Research & Management
Landbird Management Information
Partners in Flight (PIF) has developed Bird Conservation Plans (BCPs) for each physiographic area and/or state in the United States. This series of scientifically based landbird conservation plans is the foundation for PIF’s long-term strategy for bird conservation. The geographical context of these plans is physiographic areas, modified from original strata devised by the Breeding Bird Survey. In the West, the physiographic area plans are written within the context of a larger state plan. Although priorities and biological objectives are identified at the physiographic area level, PIF objectives will be implementated at different scales , including individual states, federal agency regions, joint ventures, and Bird Conservation Regions (BCRs).
Go to the PIF website for a more detailed description of Bird Conservation Plans or directly to the BCP’s.
What Landbirds Potentially Occur on My Project?
What Landbirds Potentially Occur on My Project?
Landbird Management Tools – Nesting Structures
Bird Feeder Construction (USGS Site)
The Raptor Research Center (RRC) operates in the College of Arts and Sciences at Boise State University. The RRC and the Department of Biology share common interests in basic biology and the conservation of natural resources. The center and department collaborate to pursue these interests through research, education, and conservation, especially regarding raptors (birds of prey) and their ecosystems.
The Raptor Research Center administers support from the state legislature for the Master of Science in Raptor Biology program. These state-appropriated funds are used largely to provide teaching assistantships and research support to graduate students and to faculty associated with the Raptor Biology graduate degree program.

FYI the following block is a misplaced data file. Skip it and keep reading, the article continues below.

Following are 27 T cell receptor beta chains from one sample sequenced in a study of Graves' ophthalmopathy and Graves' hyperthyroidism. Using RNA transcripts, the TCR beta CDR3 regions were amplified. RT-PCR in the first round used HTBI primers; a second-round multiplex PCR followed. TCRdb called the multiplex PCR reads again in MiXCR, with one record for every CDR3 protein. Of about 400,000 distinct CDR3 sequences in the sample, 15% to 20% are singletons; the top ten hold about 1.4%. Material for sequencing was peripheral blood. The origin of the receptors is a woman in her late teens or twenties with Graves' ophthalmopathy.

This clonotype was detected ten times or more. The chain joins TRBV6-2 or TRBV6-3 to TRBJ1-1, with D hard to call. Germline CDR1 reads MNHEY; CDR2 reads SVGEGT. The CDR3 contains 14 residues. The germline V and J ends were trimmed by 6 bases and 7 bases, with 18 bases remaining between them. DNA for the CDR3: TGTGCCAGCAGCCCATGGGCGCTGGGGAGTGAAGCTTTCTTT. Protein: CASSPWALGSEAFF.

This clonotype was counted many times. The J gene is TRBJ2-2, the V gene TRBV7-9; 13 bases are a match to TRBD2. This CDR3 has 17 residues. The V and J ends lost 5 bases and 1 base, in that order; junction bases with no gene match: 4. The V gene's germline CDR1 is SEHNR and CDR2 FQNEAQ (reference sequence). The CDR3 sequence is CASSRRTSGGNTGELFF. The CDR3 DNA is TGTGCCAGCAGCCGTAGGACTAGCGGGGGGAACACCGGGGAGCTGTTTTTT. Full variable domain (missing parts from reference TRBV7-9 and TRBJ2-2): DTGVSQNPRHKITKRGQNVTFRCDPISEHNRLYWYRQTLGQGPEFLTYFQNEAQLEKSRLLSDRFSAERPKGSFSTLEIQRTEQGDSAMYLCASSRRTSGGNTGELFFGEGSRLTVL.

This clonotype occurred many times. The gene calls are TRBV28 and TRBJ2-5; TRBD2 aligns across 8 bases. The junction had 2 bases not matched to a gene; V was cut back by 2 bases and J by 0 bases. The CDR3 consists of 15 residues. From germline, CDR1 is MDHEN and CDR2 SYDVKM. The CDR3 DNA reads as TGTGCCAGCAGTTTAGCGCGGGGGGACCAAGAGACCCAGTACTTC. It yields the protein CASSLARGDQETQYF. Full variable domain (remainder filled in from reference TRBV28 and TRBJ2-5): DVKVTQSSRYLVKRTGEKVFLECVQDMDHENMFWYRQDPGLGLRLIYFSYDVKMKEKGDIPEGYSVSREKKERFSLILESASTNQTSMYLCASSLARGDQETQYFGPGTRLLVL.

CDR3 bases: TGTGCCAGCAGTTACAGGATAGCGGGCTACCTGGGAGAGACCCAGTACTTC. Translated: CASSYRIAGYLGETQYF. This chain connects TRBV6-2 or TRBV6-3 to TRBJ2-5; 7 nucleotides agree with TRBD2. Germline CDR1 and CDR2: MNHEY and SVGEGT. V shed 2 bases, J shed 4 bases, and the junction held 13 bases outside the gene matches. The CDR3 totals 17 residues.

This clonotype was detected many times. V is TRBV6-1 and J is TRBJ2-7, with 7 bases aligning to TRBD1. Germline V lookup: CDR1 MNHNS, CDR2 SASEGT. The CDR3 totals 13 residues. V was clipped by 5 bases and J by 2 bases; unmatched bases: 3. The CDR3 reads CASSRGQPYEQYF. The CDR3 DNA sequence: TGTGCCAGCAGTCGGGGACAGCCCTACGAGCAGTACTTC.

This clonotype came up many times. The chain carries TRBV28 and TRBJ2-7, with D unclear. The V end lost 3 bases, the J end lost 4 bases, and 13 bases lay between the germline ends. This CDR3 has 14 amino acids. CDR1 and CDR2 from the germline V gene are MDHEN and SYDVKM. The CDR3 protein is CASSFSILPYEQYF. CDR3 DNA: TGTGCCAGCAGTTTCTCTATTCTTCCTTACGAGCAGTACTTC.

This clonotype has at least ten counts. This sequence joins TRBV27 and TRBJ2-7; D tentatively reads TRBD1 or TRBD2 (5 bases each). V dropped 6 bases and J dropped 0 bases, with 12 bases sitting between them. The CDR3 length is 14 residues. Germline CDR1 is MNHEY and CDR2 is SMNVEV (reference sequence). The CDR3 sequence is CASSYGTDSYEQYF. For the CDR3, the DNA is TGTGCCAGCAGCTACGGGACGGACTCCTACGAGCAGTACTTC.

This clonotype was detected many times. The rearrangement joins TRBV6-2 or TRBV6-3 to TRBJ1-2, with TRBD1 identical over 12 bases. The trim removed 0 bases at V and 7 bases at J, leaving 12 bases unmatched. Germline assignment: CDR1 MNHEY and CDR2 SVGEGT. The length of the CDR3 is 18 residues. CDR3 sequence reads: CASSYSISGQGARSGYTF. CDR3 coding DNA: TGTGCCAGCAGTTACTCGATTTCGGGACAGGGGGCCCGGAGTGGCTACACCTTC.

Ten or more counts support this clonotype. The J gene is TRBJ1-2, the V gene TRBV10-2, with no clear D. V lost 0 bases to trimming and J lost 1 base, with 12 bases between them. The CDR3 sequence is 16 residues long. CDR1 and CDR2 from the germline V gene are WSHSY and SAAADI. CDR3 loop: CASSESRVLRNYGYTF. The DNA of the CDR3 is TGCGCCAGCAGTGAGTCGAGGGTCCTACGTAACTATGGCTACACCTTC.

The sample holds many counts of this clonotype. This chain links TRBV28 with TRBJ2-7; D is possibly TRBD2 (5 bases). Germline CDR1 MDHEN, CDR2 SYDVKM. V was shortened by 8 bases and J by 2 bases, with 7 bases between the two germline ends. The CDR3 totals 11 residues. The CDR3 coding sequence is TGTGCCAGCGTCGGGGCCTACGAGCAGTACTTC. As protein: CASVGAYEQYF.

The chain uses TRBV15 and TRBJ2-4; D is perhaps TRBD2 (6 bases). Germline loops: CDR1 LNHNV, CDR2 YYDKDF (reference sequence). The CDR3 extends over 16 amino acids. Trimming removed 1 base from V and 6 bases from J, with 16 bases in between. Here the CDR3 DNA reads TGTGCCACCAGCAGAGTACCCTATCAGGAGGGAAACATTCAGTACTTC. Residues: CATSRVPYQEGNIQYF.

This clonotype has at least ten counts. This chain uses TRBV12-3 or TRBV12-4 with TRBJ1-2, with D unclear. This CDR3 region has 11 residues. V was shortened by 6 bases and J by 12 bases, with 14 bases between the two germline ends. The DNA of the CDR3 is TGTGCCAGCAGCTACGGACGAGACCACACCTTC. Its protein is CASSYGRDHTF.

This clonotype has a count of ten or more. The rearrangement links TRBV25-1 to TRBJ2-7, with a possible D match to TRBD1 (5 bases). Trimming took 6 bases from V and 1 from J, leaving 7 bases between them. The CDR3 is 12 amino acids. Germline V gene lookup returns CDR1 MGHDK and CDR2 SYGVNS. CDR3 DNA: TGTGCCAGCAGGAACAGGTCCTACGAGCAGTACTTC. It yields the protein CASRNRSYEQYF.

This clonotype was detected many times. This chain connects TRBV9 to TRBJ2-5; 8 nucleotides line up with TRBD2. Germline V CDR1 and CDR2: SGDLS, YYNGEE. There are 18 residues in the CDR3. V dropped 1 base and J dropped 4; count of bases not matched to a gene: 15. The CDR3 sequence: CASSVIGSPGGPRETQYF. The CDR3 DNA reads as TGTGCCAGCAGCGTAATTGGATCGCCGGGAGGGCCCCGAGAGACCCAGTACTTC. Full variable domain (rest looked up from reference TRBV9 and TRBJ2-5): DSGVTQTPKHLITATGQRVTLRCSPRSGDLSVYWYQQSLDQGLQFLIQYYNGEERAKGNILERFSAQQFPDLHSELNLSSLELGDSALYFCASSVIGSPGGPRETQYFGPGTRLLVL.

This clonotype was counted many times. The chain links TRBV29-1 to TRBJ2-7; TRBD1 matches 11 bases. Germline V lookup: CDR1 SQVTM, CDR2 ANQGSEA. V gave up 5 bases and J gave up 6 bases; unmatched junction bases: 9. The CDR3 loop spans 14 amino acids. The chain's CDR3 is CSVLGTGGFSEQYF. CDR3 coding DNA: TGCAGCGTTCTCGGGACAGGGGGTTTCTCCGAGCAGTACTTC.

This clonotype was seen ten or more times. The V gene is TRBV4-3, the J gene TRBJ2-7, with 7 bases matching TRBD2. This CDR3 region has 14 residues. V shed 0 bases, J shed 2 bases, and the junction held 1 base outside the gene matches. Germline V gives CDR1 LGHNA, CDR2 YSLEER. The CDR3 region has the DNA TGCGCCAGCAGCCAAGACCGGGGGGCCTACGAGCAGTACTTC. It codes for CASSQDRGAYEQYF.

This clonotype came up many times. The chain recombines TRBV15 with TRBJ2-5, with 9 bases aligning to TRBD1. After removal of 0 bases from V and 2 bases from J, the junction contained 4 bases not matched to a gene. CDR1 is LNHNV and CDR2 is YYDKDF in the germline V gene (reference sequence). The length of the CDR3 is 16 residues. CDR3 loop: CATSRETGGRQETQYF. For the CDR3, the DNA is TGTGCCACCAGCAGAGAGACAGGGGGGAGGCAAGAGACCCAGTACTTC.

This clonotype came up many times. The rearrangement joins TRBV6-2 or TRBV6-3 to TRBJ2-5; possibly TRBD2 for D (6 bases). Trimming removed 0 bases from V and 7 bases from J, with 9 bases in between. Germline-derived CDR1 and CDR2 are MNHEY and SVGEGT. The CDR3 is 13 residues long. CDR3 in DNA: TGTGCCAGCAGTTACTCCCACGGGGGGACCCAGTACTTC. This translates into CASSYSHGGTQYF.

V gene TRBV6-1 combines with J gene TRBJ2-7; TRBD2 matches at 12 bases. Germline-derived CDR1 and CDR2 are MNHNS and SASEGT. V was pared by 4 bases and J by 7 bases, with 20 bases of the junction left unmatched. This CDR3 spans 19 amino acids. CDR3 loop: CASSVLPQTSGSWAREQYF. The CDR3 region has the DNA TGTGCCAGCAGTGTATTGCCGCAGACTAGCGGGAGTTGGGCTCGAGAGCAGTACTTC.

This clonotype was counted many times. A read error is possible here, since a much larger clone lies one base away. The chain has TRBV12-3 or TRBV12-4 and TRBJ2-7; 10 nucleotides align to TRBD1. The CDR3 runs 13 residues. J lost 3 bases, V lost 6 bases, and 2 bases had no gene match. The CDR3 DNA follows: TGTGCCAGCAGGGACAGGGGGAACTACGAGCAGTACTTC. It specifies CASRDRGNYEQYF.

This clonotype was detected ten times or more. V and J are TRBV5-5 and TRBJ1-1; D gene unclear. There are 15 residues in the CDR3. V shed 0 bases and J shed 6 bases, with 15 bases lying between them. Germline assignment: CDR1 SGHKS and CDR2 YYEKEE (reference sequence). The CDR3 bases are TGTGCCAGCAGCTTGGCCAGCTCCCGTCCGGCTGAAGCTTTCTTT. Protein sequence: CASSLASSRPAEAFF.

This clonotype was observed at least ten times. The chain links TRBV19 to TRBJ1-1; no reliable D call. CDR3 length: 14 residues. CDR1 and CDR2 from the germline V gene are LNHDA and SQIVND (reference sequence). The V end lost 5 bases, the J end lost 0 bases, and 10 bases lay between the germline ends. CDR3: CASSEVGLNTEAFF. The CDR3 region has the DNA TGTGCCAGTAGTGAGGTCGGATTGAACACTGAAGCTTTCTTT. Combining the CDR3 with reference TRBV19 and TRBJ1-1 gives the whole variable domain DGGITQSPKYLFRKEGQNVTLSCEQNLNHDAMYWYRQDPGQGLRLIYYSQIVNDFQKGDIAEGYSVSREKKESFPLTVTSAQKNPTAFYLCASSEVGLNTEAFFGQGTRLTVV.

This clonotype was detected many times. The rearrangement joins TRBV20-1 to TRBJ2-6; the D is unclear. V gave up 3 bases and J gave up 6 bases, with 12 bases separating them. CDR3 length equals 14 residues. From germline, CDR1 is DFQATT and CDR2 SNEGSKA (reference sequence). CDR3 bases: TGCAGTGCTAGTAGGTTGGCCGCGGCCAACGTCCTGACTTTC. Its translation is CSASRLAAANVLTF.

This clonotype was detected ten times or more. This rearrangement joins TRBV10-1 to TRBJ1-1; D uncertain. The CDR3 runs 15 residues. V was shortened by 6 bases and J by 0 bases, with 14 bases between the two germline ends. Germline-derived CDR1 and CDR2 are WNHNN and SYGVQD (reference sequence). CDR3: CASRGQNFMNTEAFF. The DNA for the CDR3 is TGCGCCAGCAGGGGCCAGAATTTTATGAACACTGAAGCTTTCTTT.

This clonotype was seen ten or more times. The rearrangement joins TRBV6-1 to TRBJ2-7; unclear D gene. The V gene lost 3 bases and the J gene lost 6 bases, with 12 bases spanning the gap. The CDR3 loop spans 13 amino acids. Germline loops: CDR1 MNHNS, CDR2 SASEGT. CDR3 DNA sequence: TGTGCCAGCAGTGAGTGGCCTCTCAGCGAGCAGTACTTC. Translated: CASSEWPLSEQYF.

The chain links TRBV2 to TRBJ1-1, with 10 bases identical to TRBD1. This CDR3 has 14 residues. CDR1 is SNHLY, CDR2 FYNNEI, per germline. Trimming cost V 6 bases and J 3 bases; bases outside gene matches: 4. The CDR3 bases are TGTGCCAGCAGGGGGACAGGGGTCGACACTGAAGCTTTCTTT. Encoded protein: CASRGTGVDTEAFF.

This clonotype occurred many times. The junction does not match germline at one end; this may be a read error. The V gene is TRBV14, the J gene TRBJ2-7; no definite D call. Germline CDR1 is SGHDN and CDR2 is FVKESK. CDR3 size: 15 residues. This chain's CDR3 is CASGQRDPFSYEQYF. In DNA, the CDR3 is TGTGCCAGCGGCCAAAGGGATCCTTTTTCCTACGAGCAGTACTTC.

The RRC provides space and basic office services to Raptor Biology graduate students and to students earning a Master of Science or Master of Arts in Biology. There are about 40 students enrolled in these master degree programs. RRC administrative staff includes three part-time permanent persons. The RRC also conducts grant-based research. There are temporary professional staff members employed under such grants and cooperative agreements. In 1990, Boise State University entered into a Cooperative Agreement with the U.S. Dept. of the Interior, Bureau of Land Management, and recently the U.S. Geological Survey (USGS), Forest and Rangeland Ecosystem Science Center - Snake River Field Station (SRFS). This agreement provides for diverse collaboration toward the cooperators' mutual interests. Additionally, The Peregrine Fund, Inc. provides support toward graduate student research and RRC operations. The RRC provides office space and support for the Idaho Bird Observatory. The goal of these collaborations is to further accomplish the cooperators' respective missions as they relate to biology, ecology, conservation, and education. In recent years, the scope of work by the RRC has broadened to include a greater variety of species and more diverse problems and questions. RRC's research, education, and conservation objectives are met with support from significant cost share/challenge grant projects, and cooperative agreements. //rrc.boisestate.edu
Raptor Research Foundation
The RRF achieves its goals primarily through publication of research reports in The Journal of Raptor Research, but also holds an annual meeting at which research results are presented. The RRF also makes small grants and awards to support raptor studies and to make it possible for students to attend meetings of the society.
The RRF cooperates with similar societies in other countries, and with universities, state, and federal natural resource conservation agencies to accomplish its goals of education and conservation. Such collaborations have led to scientific meetings in other countries, international cooperation in conservation efforts, and the publication of special reports on threatened raptors. biology.boisestate.edu/raptor
World Working Group on Birds of Prey and Owls